Commentary Magazine


Topic: Antarctica

And What About the Results? (UPDATED)

Over at Foreign Policy, Peter Feaver reviews from recent Washington Post and New York Times profiles on Hillary Clinton the pluses and minuses of her tenure as secretary of state. Pluses: she plays well with others (the president, Robert Gates, the foreign service), and she helped cover up the Copenhagen debacle. (“According to the NYT, Secretary Clinton apparently deserves some credit for salvaging a fig-leaf exit strategy from the ill-fated Copenhagen conference on climate change. Whether the State Department also deserves some blame for the way Copenhagen ran off the rails, the paper does not say.”) That’s it.

The minuses: (1) “Secretary Clinton does not appear to be the key foreign policy player on any topic of importance,” and (2) “Secretary Clinton has yet to help the Obama administration forge and explain a coherent grand strategy, or even coherent interlocking mid-level strategies.”

Mr. Feaver is perhaps a dry humorist. He wraps up, proclaiming, “Where the positives and negatives will ultimately net out depends on whether the Obama foreign policy begins to bear some positive fruit.” He and these accounts, of course, ignore that Clinton has utterly failed to do her job, which is to “be the key foreign policy player” and “forge and explain a coherent grand strategy, or even coherent interlocking mid-level strategies.” That is the job, after all. Moreover, there are a string of foreign policy mishaps, gaffes, and misjudgments that touch every continent. (OK, not Antarctica.)

She has all the efficiency of an officious hall monitor, all the social skills one could expect of a junior foreign-service officer, and all the pals one could hope for in the elite media. What she doesn’t have is a trace of competence or the force of personality to rise above the gaggle of those who pass for “policy gurus” in this administration. Sort of like saying that except for never wanting to fight, Gen. George McClellan was a great general. Yes, except for the “doing” the job part, Clinton’s been a boffo secretary of state.

UPDATE: A knowledgeable reader suggests that, in fact, Feaver is using understatement to critique Clinton’s performance. Given Feaver’s work on the George W. Bush National Security Council, it is not hard to conclude that he views Clinton’s tenure as less than successful.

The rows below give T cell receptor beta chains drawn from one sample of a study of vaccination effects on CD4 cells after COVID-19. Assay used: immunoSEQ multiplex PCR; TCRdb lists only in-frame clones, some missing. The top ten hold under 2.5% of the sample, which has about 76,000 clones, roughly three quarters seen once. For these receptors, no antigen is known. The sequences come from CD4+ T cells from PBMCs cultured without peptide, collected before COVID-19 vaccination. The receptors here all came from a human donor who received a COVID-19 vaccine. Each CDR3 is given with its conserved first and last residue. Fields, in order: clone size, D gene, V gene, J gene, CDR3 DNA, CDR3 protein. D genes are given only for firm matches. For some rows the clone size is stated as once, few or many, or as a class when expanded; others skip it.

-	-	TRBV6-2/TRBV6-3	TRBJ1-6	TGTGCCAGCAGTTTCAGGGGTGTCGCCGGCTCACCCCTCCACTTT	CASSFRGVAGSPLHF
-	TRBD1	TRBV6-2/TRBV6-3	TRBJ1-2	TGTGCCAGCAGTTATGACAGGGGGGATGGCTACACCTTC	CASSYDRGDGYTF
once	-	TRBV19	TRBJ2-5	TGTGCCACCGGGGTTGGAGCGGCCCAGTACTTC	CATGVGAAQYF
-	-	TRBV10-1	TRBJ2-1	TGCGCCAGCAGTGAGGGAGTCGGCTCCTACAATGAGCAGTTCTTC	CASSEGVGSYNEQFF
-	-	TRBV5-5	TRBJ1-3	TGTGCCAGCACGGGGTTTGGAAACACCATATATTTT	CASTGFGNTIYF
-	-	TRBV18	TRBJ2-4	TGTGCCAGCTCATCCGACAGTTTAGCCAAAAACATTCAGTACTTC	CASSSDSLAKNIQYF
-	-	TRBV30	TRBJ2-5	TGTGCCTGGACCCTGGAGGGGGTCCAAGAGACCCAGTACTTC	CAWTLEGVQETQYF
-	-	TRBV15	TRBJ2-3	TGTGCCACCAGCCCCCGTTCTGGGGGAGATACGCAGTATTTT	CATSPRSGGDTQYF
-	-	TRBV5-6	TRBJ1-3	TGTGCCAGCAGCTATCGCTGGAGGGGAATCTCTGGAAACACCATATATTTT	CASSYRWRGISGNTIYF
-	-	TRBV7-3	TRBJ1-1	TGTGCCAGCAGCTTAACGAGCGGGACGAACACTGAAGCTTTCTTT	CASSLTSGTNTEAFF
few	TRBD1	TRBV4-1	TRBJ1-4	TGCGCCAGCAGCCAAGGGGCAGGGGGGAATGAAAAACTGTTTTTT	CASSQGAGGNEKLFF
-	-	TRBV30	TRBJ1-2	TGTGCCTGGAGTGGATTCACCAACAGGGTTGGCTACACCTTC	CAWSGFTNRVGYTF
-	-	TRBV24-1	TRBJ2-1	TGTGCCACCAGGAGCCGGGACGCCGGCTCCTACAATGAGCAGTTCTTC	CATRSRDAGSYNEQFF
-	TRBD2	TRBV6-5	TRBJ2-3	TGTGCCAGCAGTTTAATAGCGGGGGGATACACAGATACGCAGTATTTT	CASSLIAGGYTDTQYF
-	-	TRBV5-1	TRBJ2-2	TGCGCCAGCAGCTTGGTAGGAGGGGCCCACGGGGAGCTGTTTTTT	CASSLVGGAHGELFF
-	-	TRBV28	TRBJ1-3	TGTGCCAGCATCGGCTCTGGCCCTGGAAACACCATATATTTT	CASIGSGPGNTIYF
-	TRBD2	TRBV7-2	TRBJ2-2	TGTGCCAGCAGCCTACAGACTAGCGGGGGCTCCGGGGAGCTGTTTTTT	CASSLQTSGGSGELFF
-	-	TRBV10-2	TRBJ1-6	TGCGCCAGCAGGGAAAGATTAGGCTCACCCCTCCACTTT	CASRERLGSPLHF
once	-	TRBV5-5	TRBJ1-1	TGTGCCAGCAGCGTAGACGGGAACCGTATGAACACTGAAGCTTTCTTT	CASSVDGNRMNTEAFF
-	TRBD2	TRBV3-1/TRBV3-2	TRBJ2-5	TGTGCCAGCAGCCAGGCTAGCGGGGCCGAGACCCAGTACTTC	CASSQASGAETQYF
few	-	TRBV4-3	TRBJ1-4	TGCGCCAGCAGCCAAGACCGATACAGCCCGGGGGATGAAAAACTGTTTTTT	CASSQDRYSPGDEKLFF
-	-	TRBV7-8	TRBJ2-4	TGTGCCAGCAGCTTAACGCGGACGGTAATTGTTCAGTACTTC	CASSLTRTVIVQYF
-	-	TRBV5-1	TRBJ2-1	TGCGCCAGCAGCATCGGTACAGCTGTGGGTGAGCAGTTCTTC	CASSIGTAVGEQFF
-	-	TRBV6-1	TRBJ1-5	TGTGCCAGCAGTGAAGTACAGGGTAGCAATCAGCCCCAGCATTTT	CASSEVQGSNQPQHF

Over at Foreign Policy, Peter Feaver reviews from recent Washington Post and New York Times profiles on Hillary Clinton the pluses and minuses of her tenure as secretary of state. Pluses: she plays well with others (the president, Robert Gates, the foreign service), and she helped cover up the Copenhagen debacle. (“According to the NYT, Secretary Clinton apparently deserves some credit for salvaging a fig-leaf exit strategy from the ill-fated Copenhagen conference on climate change. Whether the State Department also deserves some blame for the way Copenhagen ran off the rails, the paper does not say.”) That’s it.

The minuses: (1) “Secretary Clinton does not appear to be the key foreign policy player on any topic of importance,” and (2) “Secretary Clinton has yet to help the Obama administration forge and explain a coherent grand strategy, or even coherent interlocking mid-level strategies.”

Mr. Feaver is perhaps a dry humorist. He wraps up, proclaiming, “Where the positives and negatives will ultimately net out depends on whether the Obama foreign policy begins to bear some positive fruit.” He and these accounts, of course, ignore that Clinton has utterly failed to do her job, which is to “be the key foreign policy player” and “forge and explain a coherent grand strategy, or even coherent interlocking mid-level strategies.” That is the job, after all. Moreover, there are a string of foreign policy mishaps, gaffes, and misjudgments that touch every continent. (OK, not Antarctica.)

She has all the efficiency of an officious hall monitor, all the social skills one could expect of a junior foreign-service officer, and all the pals one could hope for in the elite media. What she doesn’t have is a trace of competence or the force of personality to rise above the gaggle of those who pass for “policy gurus” in this administration. Sort of like saying that except for never wanting to fight, Gen. George McClellan was a great general. Yes, except for the “doing” the job part, Clinton’s been a boffo secretary of state.

UPDATE: A knowledgeable reader suggests that, in fact, Feaver is using understatement to critique Clinton’s performance. Given Feaver’s work on the George W. Bush National Security Council, it is not hard to conclude that he views Clinton’s tenure as less than successful.

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